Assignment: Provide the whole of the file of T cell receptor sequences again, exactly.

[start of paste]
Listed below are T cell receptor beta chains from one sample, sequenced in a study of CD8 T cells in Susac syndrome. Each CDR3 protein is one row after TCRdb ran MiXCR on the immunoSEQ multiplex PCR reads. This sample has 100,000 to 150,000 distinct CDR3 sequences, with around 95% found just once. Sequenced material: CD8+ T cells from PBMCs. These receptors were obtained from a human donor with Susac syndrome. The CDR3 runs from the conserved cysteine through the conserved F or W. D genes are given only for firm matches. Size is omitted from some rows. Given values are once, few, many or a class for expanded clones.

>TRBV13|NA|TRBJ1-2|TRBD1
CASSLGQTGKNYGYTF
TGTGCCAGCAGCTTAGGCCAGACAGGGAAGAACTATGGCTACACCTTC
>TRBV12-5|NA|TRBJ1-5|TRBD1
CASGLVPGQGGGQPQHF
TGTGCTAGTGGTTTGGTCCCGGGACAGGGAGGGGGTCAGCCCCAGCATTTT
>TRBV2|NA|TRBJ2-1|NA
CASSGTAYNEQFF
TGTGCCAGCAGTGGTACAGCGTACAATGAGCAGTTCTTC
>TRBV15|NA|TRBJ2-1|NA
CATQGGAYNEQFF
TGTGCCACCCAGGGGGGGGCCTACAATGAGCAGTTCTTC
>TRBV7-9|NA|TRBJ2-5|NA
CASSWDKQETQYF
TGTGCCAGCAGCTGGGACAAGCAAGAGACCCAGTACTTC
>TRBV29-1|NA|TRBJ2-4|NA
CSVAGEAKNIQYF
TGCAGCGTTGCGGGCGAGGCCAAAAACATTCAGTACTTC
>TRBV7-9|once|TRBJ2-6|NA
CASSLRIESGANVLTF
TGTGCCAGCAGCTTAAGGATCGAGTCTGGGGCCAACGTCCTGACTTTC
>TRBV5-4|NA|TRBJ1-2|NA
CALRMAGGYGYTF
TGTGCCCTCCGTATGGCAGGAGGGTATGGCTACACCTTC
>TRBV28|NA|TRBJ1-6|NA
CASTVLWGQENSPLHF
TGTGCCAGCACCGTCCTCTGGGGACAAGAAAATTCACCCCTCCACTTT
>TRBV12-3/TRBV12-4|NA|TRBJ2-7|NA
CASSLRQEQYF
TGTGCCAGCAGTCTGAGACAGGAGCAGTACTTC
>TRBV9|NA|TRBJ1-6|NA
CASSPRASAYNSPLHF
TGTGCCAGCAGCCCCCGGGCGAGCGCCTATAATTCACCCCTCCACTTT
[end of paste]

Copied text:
Listed below are T cell receptor beta chains from one sample, sequenced in a study of CD8 T cells in Susac syndrome. Each CDR3 protein is one row after TCRdb ran MiXCR on the immunoSEQ multiplex PCR reads. This sample has 100,000 to 150,000 distinct CDR3 sequences, with around 95% found just once. Sequenced material: CD8+ T cells from PBMCs. These receptors were obtained from a human donor with Susac syndrome. The CDR3 runs from the conserved cysteine through the conserved F or W. D genes are given only for firm matches. Size is omitted from some rows. Given values are once, few, many or a class for expanded clones.

>TRBV13|NA|TRBJ1-2|TRBD1
CASSLGQTGKNYGYTF
TGTGCCAGCAGCTTAGGCCAGACAGGGAAGAACTATGGCTACACCTTC
>TRBV12-5|NA|TRBJ1-5|TRBD1
CASGLVPGQGGGQPQHF
TGTGCTAGTGGTTTGGTCCCGGGACAGGGAGGGGGTCAGCCCCAGCATTTT
>TRBV2|NA|TRBJ2-1|NA
CASSGTAYNEQFF
TGTGCCAGCAGTGGTACAGCGTACAATGAGCAGTTCTTC
>TRBV15|NA|TRBJ2-1|NA
CATQGGAYNEQFF
TGTGCCACCCAGGGGGGGGCCTACAATGAGCAGTTCTTC
>TRBV7-9|NA|TRBJ2-5|NA
CASSWDKQETQYF
TGTGCCAGCAGCTGGGACAAGCAAGAGACCCAGTACTTC
>TRBV29-1|NA|TRBJ2-4|NA
CSVAGEAKNIQYF
TGCAGCGTTGCGGGCGAGGCCAAAAACATTCAGTACTTC
>TRBV7-9|once|TRBJ2-6|NA
CASSLRIESGANVLTF
TGTGCCAGCAGCTTAAGGATCGAGTCTGGGGCCAACGTCCTGACTTTC
>TRBV5-4|NA|TRBJ1-2|NA
CALRMAGGYGYTF
TGTGCCCTCCGTATGGCAGGAGGGTATGGCTACACCTTC
>TRBV28|NA|TRBJ1-6|NA
CASTVLWGQENSPLHF
TGTGCCAGCACCGTCCTCTGGGGACAAGAAAATTCACCCCTCCACTTT
>TRBV12-3/TRBV12-4|NA|TRBJ2-7|NA
CASSLRQEQYF
TGTGCCAGCAGTCTGAGACAGGAGCAGTACTTC
>TRBV9|NA|TRBJ1-6|NA
CASSPRASAYNSPLHF
TGTGCCAGCAGCCCCCGGGCGAGCGCCTATAATTCACCCCTCCACTTT